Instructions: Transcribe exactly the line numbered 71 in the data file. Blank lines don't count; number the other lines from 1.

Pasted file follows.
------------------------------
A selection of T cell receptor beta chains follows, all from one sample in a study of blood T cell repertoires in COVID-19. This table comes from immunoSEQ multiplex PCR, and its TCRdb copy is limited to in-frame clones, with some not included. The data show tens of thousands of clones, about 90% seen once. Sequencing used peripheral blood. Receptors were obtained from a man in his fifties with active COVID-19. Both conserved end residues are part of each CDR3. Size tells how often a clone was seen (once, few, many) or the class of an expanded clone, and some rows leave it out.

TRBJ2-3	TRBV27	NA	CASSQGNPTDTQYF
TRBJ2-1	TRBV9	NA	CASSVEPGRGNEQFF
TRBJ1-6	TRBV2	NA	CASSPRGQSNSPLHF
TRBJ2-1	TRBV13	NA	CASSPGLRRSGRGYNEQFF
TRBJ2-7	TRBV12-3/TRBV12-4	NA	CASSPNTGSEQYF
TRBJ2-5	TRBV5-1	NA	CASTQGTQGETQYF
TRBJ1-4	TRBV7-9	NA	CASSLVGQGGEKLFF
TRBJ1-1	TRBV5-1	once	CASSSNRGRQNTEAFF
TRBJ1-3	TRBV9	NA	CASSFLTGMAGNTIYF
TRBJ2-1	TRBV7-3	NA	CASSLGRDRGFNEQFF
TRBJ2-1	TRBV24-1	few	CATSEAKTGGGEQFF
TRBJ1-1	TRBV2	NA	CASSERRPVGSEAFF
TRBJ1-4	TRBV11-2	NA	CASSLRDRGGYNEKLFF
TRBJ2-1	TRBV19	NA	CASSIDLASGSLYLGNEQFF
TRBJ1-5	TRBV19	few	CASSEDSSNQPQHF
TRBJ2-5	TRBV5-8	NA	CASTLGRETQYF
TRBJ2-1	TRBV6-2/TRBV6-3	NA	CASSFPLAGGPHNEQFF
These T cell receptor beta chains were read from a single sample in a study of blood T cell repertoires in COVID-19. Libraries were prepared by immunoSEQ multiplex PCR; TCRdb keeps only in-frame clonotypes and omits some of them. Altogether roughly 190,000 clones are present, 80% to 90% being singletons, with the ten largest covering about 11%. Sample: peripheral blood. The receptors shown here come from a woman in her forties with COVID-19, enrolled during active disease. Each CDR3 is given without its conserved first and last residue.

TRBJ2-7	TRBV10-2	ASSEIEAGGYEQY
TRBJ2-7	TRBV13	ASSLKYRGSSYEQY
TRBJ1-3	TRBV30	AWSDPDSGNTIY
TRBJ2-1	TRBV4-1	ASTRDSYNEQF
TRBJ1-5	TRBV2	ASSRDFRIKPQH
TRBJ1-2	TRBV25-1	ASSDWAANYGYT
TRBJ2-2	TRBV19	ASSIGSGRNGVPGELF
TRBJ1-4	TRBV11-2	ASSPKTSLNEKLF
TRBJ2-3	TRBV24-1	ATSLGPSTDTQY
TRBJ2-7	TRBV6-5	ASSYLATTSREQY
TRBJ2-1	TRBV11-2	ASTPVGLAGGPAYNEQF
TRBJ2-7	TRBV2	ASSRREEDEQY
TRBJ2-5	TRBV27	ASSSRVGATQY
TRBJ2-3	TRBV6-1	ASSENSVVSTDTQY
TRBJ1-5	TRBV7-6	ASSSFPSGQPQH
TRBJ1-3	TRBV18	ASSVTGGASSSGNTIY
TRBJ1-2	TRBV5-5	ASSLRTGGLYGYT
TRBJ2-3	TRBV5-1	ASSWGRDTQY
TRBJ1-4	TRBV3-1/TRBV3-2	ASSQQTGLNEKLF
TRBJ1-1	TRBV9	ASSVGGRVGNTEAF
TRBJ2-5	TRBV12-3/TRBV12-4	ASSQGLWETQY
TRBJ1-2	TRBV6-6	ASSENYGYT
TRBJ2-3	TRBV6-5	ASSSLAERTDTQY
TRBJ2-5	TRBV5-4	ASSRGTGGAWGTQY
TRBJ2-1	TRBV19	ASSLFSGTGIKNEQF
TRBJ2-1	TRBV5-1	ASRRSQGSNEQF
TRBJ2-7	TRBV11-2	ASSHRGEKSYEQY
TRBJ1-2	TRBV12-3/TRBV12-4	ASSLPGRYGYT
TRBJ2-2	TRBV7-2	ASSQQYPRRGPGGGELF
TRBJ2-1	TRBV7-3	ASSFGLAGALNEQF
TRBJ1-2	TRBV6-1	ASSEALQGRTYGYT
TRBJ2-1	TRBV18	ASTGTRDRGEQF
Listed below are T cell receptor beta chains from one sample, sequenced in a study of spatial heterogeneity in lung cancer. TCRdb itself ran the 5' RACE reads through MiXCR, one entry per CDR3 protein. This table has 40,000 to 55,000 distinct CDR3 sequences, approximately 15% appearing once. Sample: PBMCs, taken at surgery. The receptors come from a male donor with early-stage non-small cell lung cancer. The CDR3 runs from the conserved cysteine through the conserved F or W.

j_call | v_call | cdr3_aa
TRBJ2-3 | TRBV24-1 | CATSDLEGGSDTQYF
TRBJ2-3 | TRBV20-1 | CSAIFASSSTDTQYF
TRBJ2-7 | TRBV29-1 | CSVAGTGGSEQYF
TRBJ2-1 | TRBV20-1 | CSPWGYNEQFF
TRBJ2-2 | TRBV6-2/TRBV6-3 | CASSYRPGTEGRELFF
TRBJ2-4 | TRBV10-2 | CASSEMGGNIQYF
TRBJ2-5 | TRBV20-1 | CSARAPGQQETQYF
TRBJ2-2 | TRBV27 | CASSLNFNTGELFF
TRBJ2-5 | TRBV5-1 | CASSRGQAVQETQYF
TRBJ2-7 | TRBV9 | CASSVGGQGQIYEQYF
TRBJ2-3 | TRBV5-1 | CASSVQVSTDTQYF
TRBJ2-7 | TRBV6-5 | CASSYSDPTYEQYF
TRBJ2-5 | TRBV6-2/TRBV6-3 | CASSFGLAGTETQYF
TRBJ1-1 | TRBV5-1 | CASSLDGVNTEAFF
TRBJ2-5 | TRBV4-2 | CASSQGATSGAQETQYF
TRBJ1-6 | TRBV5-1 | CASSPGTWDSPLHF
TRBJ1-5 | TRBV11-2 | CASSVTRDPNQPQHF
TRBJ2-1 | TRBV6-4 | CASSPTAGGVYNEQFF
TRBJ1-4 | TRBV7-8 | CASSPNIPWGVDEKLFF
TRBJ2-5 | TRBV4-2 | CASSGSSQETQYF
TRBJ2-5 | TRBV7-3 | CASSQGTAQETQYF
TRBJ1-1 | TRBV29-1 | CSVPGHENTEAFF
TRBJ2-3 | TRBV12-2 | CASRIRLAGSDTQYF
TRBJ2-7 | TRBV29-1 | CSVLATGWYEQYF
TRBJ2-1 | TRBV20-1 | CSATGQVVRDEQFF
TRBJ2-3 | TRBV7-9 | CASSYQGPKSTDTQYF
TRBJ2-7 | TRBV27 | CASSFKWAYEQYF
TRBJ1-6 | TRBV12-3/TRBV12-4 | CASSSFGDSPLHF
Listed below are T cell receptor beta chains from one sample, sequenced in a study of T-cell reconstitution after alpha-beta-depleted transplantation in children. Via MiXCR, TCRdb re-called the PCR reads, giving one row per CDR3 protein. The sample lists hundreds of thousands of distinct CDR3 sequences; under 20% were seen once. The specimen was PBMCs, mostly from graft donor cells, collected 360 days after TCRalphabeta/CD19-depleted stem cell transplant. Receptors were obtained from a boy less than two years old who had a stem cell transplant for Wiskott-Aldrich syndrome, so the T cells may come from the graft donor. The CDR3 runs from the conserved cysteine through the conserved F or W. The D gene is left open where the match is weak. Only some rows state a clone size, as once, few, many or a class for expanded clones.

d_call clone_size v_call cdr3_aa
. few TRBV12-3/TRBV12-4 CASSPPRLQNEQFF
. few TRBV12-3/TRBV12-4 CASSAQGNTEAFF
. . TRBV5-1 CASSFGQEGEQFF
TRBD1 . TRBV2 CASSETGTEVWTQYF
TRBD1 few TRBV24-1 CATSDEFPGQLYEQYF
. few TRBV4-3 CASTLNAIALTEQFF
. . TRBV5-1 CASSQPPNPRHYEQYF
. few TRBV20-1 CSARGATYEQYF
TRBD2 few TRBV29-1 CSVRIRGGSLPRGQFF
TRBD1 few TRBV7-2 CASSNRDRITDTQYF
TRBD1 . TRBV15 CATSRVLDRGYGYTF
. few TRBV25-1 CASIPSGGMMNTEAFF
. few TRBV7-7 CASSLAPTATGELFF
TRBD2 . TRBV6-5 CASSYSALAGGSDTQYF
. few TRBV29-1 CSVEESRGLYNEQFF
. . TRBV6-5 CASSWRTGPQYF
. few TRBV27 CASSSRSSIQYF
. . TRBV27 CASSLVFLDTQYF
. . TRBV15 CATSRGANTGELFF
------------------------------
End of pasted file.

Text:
TRBJ2-1 | TRBV6-4 | CASSPTAGGVYNEQFF